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Travel Map: Globe Edition

by Taylor

30th September, 2020

I’ve previously written about my travels and goals to see each of the fifty United States. I’ve developed a travel map that documents my travels within the country. The map can be easily reused by creating your own spreadsheet and saving it off as a .tsv.

I’ve not made the same gesture for international travel. As my list of visited countries grows, I find my desire to establish the same mapping growing.

The U.S. travel map I developed is based off of Michelle Chandra‘s Basic US State Map with significant additions that required many hours of development time.

One goal of mine with the travel globe is to rely on as many established frameworks as possible to reduce the amount of custom code needed in order to exhibit a high quality user interface and other desired features on a travel map.

Potential Starting Points

    • Jorin’s Logbook – Create a 3D globe with D3.js

    • Jason Davies – Animated World Zoom, Rotate the World

    • Animated transitions between countries, dragging functionality, lat/long lines.

      Developing my own solution

      Now that I’ve done some research on similar examples and frameworks that are out there, I need to enumerate the needs of my map.



      • Implementation:
        • The development must be easily reused by swapping out different datasets
        • The development must be well structured, easy to read and understand
        • The development must be versioned, well documented, and contain instructions for others as how to create their own travel maps
      • Information:
        • Latitude & Longitude lines: User must understand the projection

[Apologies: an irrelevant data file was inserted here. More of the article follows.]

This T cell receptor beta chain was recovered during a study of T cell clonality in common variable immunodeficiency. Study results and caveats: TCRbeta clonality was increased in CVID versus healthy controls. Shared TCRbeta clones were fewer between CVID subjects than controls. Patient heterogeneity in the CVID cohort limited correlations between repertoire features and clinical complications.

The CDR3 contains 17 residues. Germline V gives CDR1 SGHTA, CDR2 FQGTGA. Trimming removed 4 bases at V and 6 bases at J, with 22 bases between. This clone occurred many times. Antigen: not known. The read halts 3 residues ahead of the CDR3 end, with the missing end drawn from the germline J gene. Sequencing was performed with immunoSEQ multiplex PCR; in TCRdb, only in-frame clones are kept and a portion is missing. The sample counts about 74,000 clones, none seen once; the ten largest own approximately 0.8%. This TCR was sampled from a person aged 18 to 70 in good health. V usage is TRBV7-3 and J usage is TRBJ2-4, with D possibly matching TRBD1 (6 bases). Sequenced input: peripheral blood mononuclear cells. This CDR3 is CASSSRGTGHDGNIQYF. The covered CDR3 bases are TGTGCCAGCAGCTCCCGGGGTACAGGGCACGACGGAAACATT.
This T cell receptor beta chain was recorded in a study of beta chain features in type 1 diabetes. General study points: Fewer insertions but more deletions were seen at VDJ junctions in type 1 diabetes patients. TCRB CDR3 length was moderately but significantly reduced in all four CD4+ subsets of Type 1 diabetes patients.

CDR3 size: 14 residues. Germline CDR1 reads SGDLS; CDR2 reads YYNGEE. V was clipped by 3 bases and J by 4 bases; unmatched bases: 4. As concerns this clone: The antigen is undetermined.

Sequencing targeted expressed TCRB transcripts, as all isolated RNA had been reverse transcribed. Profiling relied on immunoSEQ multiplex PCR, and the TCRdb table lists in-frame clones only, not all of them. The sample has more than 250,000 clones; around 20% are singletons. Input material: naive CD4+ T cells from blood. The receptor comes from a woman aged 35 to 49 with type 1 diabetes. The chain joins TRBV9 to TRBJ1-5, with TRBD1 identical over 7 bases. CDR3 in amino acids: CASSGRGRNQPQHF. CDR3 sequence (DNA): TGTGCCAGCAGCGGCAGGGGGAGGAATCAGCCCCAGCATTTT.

• Legend: User must understand the color coding
      • Interaction:
        • User must be able to zoom into a region
        • User must get additional information on hover


      • Animation:
        • In a globe form, the globe spins automatically
        • Show the “travel” over time. Meaning, how many countries has this individual traveled to on a given date. This could be a slider the user controls, or simply a date label that updates as more countries are filled to represent they have been traveled to.
      • Implementation:
        • Develop in leading frameworks, D3 and Topojson
      • Information:
          • Display the count of countries traveled to.
          • Show a link to a facebook album or photo website for the specific country traveled to.

        flight/travel lines displaying the travelers path.e traveler has for the trip on hover

        • Using the date and a new data element “traveled from”, show flight/travel lines displaying the travelers path.
        • Show the cities traveled to within the country
        • Show the states within a country if zoomed in(?)
      • Interaction:
        • Would be nice to be able to switch between a globe and a map


      After looking at the different implementations as starting points, I’ve decided to go with Jason DaviesWorld Countries implementation. This is built off of Mike Bostock’s World Tour (mentioned several times in this article) but has a more accurate interpolation of the “arcs” the globe would traverse when swapping between countries that the traveler has been to.
      Here’s the example:

      Having a starting point, there are a couple of steps I need to take:

      1. Enumerate the functionality deficiencies between Davies’ globe and my own desired one
      2. Review the source code to see how the globe was implemented
      3. Design each new feature and add it into the application

      The last step will be the largest, and will involve creating a new trunk in git (forking off of Davies’ globe), and committing the changes into the new fork.

      Research & Resources

      3D globe that has hover effects and dragging functionality.

    by Taylor